If one wanted to vary locally a set of cells, so that relative another distinct set of cells, has translated height, how to do it is merely choice of cell set. Though again, avoiding height translation jump discontinuities, one might consider a clustering method or some manner of nearest neighbor computation with a given seed choice and then defining a metric defining the boundary of such clustering set. Perhaps, walking or node traversal (Djikstra’s method) could help if wanting to traverse cell edges and the cell points forming say the river or streams of the heightmap. In this way, one could defines a seed at river terminus from one boundary point, and then define a nodal headwater, all along adding increased complexity of branching along the way in selection. The highlands then represent, for instance, all cells that are increasingly distant from stream node points in such set construction. One could do basic interpolation for this.

Another method I’ve used, is area computation of cells. In this case formulating a parameter t for interpolation by using a norm divisor that is difference between maximum cell area and minimum cell area.

Thus a formula for area weight/rank with normalization might look like denoting minimum on the set of cell areas minCellSet, and the maximum on the set of cell areas maxCellSet:

(Input cell area- minCellset)/(maxCellSet-minCellSet)

This forms a normalized area rank for cell area distributions though it is worth noting the distribution of this area ranking form can vary, so it may be likely that when forming range sets by ranking, one might want to introduce additional statistical methods indicating more precisely rank distributions when t parameterizing interpolative methods on ranges and integrating this without additional height translating methods.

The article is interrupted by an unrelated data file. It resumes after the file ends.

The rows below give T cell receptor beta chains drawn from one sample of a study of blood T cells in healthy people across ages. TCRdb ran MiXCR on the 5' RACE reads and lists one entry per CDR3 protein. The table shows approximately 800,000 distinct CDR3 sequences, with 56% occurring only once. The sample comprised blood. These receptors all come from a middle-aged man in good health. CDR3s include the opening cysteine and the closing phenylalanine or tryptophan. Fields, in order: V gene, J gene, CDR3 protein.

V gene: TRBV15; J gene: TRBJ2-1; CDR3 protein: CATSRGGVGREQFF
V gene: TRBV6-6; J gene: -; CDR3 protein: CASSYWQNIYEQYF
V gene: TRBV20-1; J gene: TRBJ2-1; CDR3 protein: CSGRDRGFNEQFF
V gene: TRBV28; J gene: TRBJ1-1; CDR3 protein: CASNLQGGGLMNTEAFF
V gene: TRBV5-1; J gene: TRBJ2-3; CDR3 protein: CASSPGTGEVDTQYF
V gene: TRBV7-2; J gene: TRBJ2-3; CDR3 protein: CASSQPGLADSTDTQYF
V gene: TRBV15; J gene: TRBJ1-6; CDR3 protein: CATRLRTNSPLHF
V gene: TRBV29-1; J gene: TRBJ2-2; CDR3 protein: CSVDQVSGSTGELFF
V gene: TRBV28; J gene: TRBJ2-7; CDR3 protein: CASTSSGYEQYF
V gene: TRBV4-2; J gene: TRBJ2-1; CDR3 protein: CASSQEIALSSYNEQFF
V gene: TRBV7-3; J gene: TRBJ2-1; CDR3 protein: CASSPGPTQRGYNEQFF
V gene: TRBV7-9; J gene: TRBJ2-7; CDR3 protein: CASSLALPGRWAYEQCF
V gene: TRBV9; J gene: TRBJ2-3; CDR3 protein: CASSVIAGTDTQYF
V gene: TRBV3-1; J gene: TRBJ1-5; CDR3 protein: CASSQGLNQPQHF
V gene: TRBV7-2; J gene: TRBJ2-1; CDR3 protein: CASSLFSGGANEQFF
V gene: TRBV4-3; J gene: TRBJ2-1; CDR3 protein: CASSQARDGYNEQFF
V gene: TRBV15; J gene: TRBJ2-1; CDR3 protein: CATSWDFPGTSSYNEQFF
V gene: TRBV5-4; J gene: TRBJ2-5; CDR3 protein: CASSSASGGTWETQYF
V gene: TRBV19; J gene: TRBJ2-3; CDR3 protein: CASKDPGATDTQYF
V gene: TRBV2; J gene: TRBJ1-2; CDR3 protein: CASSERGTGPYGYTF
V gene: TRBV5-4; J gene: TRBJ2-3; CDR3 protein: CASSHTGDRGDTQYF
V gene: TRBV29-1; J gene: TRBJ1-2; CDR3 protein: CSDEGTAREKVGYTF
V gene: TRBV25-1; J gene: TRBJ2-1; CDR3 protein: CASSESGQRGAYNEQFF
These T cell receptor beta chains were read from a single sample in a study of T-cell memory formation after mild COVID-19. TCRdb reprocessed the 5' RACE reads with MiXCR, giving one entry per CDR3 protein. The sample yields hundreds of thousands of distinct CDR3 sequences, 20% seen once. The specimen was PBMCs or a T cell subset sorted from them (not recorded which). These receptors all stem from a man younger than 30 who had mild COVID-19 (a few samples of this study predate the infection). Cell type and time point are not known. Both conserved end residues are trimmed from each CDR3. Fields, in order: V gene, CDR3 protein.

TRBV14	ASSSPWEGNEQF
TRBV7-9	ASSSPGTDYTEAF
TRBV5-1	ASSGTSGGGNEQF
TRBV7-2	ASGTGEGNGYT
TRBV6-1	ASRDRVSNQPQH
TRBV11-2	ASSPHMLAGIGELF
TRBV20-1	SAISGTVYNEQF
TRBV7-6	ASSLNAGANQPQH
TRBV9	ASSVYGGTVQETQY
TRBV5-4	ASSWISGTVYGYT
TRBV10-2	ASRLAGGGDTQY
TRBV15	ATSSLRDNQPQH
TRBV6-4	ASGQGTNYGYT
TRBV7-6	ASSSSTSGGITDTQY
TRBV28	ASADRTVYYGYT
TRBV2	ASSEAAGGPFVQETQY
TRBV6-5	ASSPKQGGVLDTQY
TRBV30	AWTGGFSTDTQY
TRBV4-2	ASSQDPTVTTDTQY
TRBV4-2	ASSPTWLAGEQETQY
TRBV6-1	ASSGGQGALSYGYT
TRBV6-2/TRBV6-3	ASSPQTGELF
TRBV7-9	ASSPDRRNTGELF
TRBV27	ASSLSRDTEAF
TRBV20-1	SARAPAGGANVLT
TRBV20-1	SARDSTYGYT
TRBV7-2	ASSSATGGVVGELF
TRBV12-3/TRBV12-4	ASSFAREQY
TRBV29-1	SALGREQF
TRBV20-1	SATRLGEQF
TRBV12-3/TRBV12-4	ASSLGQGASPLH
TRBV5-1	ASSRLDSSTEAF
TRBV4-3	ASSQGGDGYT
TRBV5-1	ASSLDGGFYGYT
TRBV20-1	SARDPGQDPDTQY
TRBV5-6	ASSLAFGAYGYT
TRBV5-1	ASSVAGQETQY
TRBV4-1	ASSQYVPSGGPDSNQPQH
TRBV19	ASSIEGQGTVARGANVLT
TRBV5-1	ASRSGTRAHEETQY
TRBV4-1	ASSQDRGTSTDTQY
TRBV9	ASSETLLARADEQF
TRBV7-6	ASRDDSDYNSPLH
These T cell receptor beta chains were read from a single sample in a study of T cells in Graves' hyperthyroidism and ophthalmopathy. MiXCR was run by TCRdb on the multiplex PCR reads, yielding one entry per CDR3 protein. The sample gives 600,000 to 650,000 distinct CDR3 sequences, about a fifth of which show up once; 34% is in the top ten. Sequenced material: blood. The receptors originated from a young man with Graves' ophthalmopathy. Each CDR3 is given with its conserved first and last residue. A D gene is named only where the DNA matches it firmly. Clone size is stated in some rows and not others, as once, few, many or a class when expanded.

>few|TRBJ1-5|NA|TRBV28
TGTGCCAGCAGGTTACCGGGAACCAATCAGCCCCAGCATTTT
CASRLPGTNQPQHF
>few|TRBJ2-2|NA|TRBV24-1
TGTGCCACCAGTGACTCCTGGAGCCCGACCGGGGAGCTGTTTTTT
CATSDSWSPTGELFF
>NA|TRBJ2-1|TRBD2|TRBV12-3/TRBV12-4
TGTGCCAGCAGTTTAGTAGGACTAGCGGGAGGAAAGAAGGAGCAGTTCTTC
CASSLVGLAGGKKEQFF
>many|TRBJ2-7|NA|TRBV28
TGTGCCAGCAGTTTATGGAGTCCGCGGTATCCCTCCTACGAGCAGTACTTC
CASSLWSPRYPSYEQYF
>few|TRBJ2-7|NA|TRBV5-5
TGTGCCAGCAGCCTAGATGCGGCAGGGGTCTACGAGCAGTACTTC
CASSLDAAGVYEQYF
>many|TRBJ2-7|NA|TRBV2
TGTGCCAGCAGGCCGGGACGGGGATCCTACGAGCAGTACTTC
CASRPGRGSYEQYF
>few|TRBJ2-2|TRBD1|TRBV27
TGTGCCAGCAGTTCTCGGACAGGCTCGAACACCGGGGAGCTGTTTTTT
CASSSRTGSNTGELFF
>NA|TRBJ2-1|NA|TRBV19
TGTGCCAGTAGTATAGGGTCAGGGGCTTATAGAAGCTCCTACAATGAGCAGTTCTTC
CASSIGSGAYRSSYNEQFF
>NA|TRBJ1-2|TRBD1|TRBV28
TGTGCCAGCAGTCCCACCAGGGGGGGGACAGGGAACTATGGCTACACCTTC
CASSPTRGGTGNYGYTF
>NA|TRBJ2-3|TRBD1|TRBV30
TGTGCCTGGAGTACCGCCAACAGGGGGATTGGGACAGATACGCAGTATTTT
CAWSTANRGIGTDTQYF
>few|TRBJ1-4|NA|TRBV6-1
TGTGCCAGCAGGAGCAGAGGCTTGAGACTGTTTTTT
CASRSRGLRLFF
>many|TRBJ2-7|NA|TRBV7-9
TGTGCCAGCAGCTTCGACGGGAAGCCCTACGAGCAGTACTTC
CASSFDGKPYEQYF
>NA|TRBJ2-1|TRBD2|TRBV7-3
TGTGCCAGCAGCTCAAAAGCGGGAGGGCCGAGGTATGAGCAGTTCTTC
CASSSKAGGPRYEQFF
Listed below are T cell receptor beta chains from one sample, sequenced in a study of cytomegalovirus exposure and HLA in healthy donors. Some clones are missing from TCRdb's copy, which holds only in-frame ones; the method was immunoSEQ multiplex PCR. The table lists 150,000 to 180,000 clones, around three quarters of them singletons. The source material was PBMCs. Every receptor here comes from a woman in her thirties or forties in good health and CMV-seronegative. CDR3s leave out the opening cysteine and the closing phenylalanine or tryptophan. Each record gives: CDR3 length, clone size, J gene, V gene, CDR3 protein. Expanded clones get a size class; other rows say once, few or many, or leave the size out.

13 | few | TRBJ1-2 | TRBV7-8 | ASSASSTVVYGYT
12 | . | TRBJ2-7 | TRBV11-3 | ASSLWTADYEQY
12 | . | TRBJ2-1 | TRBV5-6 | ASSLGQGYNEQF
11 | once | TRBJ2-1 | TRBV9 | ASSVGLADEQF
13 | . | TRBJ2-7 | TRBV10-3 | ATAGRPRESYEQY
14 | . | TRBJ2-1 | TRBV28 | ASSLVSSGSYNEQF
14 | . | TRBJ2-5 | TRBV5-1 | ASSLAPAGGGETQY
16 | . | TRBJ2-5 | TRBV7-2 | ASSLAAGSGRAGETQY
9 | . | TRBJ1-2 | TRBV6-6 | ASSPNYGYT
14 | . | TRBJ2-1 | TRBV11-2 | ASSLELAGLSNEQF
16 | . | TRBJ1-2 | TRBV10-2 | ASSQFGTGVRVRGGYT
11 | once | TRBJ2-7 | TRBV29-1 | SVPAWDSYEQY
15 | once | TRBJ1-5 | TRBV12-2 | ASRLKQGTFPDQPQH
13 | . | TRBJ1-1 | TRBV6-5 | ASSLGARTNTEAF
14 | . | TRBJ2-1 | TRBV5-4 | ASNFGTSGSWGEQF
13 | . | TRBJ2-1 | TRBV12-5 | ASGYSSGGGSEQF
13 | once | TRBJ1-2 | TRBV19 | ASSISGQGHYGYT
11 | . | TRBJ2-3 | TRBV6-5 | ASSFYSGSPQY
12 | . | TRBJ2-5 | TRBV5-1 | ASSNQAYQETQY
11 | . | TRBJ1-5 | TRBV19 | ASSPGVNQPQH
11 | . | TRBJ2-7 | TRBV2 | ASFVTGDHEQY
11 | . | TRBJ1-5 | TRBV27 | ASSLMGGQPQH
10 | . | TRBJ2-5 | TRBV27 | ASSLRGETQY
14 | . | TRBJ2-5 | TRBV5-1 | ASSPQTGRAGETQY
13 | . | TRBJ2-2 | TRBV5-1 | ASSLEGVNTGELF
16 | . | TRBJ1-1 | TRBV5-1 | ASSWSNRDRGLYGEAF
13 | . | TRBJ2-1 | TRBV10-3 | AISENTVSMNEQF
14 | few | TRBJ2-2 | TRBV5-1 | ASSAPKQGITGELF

Specifically, one method could involves area weight ranking each specific edge node cumulatively by its cell edge point graph. Thus each cell forms an area rank that is cumulative summed for such edge point cell. In this case, a Voronoi diagram will include three such cells for every edge point. A simple hashmap of the string position value tuple makes tracking these points fairly easy, and thus dividing the cumulative sum by three constructs a method graduating the edge points of all cell by area ranking.

In my algorithmic example, I’ve allowed for manual adjustment of area ranking selection ranges. For instance, low ranking area clusters are linearly interpolated between smaller height value ranges relative to mid ranking area clusters, and the highest ranking area clusters (usually the edges of the diagram) are interpolated between smaller height value ranges. We can call this area rank_height mapping Arank_height_map.